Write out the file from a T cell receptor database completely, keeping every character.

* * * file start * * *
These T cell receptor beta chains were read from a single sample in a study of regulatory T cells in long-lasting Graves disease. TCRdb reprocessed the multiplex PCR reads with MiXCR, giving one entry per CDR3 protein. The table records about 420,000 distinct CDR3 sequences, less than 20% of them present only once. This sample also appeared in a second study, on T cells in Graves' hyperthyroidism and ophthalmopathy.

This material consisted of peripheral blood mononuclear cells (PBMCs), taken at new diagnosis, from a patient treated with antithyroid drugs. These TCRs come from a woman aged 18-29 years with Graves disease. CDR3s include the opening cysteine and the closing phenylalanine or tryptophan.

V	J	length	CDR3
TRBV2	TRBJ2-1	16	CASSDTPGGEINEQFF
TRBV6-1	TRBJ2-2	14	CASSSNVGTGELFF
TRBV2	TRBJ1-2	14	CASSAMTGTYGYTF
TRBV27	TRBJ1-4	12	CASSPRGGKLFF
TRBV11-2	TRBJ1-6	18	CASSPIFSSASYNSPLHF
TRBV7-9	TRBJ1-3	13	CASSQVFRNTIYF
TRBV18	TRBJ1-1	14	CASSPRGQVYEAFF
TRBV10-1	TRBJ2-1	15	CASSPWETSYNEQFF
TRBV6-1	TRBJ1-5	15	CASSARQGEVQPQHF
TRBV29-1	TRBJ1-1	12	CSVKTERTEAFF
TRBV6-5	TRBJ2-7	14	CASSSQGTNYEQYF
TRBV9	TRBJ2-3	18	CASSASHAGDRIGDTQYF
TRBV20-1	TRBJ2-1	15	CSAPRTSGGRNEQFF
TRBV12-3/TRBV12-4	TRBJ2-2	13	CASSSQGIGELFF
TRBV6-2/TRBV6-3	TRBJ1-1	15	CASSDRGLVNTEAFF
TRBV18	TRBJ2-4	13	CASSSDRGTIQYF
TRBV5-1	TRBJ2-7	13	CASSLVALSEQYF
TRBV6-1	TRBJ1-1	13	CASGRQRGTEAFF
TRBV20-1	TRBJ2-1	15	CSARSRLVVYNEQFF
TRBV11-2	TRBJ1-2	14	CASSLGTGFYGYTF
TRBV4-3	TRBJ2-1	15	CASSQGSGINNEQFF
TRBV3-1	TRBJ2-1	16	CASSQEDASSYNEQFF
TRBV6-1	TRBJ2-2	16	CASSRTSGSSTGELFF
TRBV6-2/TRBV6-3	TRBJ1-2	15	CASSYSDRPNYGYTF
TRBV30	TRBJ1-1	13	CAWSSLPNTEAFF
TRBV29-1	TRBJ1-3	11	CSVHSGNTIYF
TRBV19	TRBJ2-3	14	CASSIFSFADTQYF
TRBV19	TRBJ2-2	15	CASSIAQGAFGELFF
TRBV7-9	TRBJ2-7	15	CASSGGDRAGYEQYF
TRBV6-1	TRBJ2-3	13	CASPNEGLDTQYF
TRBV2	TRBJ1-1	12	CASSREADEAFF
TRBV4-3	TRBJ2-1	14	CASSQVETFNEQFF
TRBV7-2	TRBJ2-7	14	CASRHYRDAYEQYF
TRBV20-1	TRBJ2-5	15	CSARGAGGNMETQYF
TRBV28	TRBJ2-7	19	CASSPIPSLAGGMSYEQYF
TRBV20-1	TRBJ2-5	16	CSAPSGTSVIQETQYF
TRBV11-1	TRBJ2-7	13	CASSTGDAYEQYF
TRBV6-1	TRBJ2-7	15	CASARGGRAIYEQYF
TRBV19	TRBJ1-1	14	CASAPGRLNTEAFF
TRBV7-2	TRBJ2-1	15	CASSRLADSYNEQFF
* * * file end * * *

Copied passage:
These T cell receptor beta chains were read from a single sample in a study of regulatory T cells in long-lasting Graves disease. TCRdb reprocessed the multiplex PCR reads with MiXCR, giving one entry per CDR3 protein. The table records about 420,000 distinct CDR3 sequences, less than 20% of them present only once. This sample also appeared in a second study, on T cells in Graves' hyperthyroidism and ophthalmopathy.

This material consisted of peripheral blood mononuclear cells (PBMCs), taken at new diagnosis, from a patient treated with antithyroid drugs. These TCRs come from a woman aged 18-29 years with Graves disease. CDR3s include the opening cysteine and the closing phenylalanine or tryptophan.

V	J	length	CDR3
TRBV2	TRBJ2-1	16	CASSDTPGGEINEQFF
TRBV6-1	TRBJ2-2	14	CASSSNVGTGELFF
TRBV2	TRBJ1-2	14	CASSAMTGTYGYTF
TRBV27	TRBJ1-4	12	CASSPRGGKLFF
TRBV11-2	TRBJ1-6	18	CASSPIFSSASYNSPLHF
TRBV7-9	TRBJ1-3	13	CASSQVFRNTIYF
TRBV18	TRBJ1-1	14	CASSPRGQVYEAFF
TRBV10-1	TRBJ2-1	15	CASSPWETSYNEQFF
TRBV6-1	TRBJ1-5	15	CASSARQGEVQPQHF
TRBV29-1	TRBJ1-1	12	CSVKTERTEAFF
TRBV6-5	TRBJ2-7	14	CASSSQGTNYEQYF
TRBV9	TRBJ2-3	18	CASSASHAGDRIGDTQYF
TRBV20-1	TRBJ2-1	15	CSAPRTSGGRNEQFF
TRBV12-3/TRBV12-4	TRBJ2-2	13	CASSSQGIGELFF
TRBV6-2/TRBV6-3	TRBJ1-1	15	CASSDRGLVNTEAFF
TRBV18	TRBJ2-4	13	CASSSDRGTIQYF
TRBV5-1	TRBJ2-7	13	CASSLVALSEQYF
TRBV6-1	TRBJ1-1	13	CASGRQRGTEAFF
TRBV20-1	TRBJ2-1	15	CSARSRLVVYNEQFF
TRBV11-2	TRBJ1-2	14	CASSLGTGFYGYTF
TRBV4-3	TRBJ2-1	15	CASSQGSGINNEQFF
TRBV3-1	TRBJ2-1	16	CASSQEDASSYNEQFF
TRBV6-1	TRBJ2-2	16	CASSRTSGSSTGELFF
TRBV6-2/TRBV6-3	TRBJ1-2	15	CASSYSDRPNYGYTF
TRBV30	TRBJ1-1	13	CAWSSLPNTEAFF
TRBV29-1	TRBJ1-3	11	CSVHSGNTIYF
TRBV19	TRBJ2-3	14	CASSIFSFADTQYF
TRBV19	TRBJ2-2	15	CASSIAQGAFGELFF
TRBV7-9	TRBJ2-7	15	CASSGGDRAGYEQYF
TRBV6-1	TRBJ2-3	13	CASPNEGLDTQYF
TRBV2	TRBJ1-1	12	CASSREADEAFF
TRBV4-3	TRBJ2-1	14	CASSQVETFNEQFF
TRBV7-2	TRBJ2-7	14	CASRHYRDAYEQYF
TRBV20-1	TRBJ2-5	15	CSARGAGGNMETQYF
TRBV28	TRBJ2-7	19	CASSPIPSLAGGMSYEQYF
TRBV20-1	TRBJ2-5	16	CSAPSGTSVIQETQYF
TRBV11-1	TRBJ2-7	13	CASSTGDAYEQYF
TRBV6-1	TRBJ2-7	15	CASARGGRAIYEQYF
TRBV19	TRBJ1-1	14	CASAPGRLNTEAFF
TRBV7-2	TRBJ2-1	15	CASSRLADSYNEQFF